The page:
Is the F-22 still the most advanced plane in the world?

Anything goes, as long as it is about the Lockheed Martin F-22 Raptor
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Viperdiver

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Unread post04 Jan 2013, 21:45

Two points:

1. A similar thread titled "1 on 1 the su-35 can beat the f-22" has been locked by a moderator so that's why I ask if this is serious or just trolling.
2. Any of these questions asking about cranium-to-cranium matchups between aircraft always needs to consider the pilot's abilities and his training.
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icemaverick

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Unread post05 Jan 2013, 03:27

Scorpion82 wrote:....yet make claims that its avionics will be inferior to that of the F-22 which entered service a more than a decade ago when the T-50 will hit the scene. Of course the Raptor has evolved as well, but other than "hey in the past the Russians were always lagging behind in avionics" how can you chaps be sure that it will be any better or worse?


Russia was already far behind the West when it came to computers, communications tech, radar and avionics. This gap widened after the fall of the Soviet Union when Russia's economy tanked into the gutter and R&D expenditure was almost zero.

Even today, Russia's R&D spending is FAR behind that of the US. Let's also not forget that Russia is not a major player in the computer, tech or communications industries. The PAK-FA is also being developed on a fraction of the budget of the F-35 and the F-22.

Just because the PAK-FA is newer doesn't mean that the Russians are likely to overcome a colossal deficit in R&D base, development budget and experience. Maybe it would be possible if Russian scientists and engineers were somehow vastly superior to their American counterparts but there is scant evidence of that. Indeed, Russia is struggling to combat "brain drain."

Likewise other than VLO and an AESA what characteristics does the Typhoon lack in comparison to aircraft like the F-22 when it comes to "5th generation"?


Besides jet engines, what did the Mustang lack in comparison to the Sabre and Mig-17? Besides supercruise (in certain configurations), what does the F-15 lack in comparison to the Typhoon?

Stealth is a game changer. If one aircraft has a much higher likelihood of detecting an enemy aircraft before it gets detected, chances are it's going to win. Now you could argue that the Raptor's stealth isn't as good as advertised etc., but if VLO tech does work, it gives the Raptor a very significant edge.

There is also stuff on the Typhoon that can not be found on the Raptor does it mean now that the F-22 is not even "4.5 gneration" because it lacks this or that? Maybe some of you think first before they shout!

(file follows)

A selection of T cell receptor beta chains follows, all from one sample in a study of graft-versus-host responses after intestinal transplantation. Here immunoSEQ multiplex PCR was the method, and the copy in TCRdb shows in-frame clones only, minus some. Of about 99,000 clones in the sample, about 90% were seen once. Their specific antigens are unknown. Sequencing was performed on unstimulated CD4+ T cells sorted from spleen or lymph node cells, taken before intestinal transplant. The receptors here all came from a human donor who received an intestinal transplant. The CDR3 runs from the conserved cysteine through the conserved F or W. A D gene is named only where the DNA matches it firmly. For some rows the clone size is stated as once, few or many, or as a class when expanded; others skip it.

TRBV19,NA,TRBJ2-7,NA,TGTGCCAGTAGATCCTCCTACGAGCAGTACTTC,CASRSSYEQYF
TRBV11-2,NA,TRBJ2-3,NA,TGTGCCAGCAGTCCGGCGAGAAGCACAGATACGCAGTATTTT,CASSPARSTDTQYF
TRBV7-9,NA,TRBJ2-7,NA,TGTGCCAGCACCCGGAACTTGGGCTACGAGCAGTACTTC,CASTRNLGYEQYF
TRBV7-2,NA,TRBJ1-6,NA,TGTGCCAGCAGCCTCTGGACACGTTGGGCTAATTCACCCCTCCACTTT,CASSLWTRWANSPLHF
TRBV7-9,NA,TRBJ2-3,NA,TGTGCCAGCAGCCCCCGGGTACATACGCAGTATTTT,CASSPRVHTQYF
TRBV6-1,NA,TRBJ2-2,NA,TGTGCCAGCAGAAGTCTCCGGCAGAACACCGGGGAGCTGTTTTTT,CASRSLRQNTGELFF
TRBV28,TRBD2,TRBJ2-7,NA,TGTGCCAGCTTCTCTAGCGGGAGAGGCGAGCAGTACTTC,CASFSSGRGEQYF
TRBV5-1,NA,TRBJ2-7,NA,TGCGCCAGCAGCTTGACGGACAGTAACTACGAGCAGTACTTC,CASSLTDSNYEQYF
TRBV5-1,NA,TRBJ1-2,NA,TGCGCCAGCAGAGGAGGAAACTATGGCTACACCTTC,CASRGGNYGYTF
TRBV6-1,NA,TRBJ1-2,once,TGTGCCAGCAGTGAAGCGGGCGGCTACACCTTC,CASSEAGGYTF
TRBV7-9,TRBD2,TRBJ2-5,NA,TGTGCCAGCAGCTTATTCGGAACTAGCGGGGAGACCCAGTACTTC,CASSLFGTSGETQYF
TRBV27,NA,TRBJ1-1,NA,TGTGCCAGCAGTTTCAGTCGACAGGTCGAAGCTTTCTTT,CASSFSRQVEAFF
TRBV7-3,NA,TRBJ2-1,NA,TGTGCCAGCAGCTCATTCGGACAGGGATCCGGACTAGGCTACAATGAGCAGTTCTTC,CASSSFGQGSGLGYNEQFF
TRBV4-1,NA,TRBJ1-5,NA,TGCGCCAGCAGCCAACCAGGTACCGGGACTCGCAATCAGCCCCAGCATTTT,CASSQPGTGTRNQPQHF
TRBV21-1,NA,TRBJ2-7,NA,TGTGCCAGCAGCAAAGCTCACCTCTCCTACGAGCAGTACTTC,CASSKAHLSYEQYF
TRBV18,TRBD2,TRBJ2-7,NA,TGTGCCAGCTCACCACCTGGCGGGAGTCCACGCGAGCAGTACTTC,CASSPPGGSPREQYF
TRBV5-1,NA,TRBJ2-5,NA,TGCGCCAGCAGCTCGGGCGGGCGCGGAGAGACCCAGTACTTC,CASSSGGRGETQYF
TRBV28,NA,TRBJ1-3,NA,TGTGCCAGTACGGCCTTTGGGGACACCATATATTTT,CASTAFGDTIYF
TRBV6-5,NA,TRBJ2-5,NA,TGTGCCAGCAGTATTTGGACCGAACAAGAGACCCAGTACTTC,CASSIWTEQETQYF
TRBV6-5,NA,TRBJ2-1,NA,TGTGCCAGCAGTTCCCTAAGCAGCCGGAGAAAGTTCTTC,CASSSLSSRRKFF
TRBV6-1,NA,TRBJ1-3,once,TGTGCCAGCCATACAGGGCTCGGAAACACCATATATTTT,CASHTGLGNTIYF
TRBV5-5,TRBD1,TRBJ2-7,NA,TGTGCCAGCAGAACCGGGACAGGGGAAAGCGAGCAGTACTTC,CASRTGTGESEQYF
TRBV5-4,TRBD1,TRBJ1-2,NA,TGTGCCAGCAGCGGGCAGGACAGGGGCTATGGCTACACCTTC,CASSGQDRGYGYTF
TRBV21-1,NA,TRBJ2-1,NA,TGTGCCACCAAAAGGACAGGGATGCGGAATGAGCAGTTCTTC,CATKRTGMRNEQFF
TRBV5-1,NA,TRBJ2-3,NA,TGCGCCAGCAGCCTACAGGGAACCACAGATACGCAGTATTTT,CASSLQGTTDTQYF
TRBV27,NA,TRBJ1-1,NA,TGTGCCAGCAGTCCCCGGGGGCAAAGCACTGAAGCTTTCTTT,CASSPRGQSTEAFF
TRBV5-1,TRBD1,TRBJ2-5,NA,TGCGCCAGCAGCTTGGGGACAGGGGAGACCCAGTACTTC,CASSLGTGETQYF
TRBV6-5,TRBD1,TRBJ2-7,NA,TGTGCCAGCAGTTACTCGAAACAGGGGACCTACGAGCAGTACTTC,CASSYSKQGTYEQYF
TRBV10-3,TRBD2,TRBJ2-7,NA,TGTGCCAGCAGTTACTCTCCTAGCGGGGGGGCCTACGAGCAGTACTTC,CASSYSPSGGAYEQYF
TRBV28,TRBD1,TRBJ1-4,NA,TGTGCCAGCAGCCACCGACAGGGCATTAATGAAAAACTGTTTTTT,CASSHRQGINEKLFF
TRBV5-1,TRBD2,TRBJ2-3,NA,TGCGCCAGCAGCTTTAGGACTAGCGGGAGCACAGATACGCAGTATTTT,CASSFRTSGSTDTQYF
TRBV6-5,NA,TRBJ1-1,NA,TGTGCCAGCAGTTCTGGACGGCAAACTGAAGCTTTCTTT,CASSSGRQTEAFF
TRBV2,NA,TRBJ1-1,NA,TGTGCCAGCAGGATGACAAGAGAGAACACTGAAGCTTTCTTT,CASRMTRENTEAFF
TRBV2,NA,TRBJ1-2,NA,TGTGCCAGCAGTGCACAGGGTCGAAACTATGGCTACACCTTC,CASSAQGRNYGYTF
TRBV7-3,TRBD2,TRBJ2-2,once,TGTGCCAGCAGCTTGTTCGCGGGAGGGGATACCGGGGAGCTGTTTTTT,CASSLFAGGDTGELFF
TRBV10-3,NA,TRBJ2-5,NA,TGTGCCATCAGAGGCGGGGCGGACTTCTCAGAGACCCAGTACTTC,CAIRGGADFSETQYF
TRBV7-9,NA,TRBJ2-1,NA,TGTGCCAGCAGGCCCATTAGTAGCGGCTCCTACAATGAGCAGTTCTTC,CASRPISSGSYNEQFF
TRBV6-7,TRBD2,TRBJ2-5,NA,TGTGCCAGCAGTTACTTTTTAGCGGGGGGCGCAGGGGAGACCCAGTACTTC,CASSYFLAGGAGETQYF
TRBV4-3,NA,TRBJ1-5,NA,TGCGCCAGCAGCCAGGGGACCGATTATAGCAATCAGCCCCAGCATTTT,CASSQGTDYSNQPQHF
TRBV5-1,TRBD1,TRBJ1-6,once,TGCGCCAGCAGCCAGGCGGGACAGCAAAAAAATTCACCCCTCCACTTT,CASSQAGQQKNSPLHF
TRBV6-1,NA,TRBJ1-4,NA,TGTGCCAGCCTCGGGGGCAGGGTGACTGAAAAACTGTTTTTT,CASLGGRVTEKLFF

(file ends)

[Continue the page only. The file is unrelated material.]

The definition of 5th generation is quite widely agreed upon and the Typhoon is not classified in that category. This isn't just used by LM in marketing materials. Even India, Russia and China seem to agree that 5th gen must include VLO tech.
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Scorpion82

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Unread post05 Jan 2013, 17:01

icemaverick wrote:Russia was already far behind the West when it came to computers, communications tech, radar and avionics. This gap widened after the fall of the Soviet Union when Russia's economy tanked into the gutter and R&D expenditure was almost zero.

Even today, Russia's R&D spending is FAR behind that of the US. Let's also not forget that Russia is not a major player in the computer, tech or communications industries. The PAK-FA is also being developed on a fraction of the budget of the F-35 and the F-22.

Just because the PAK-FA is newer doesn't mean that the Russians are likely to overcome a colossal deficit in R&D base, development budget and experience. Maybe it would be possible if Russian scientists and engineers were somehow vastly superior to their American counterparts but there is scant evidence of that. Indeed, Russia is struggling to combat "brain drain."


That Russia is generally lagging behind in avionics technology doesn't mean that its avionics that are fielded within the next 5-10 years must be automatically inferior to what the US was fielding more than a decade ago and the Raptors avionics suite is very much 1990s technology even today. Of course upgrades have been incorporated, but most of them were software related and as of now there is no sign that the F-22 will receive any serious hardware upgrade within the coming decade.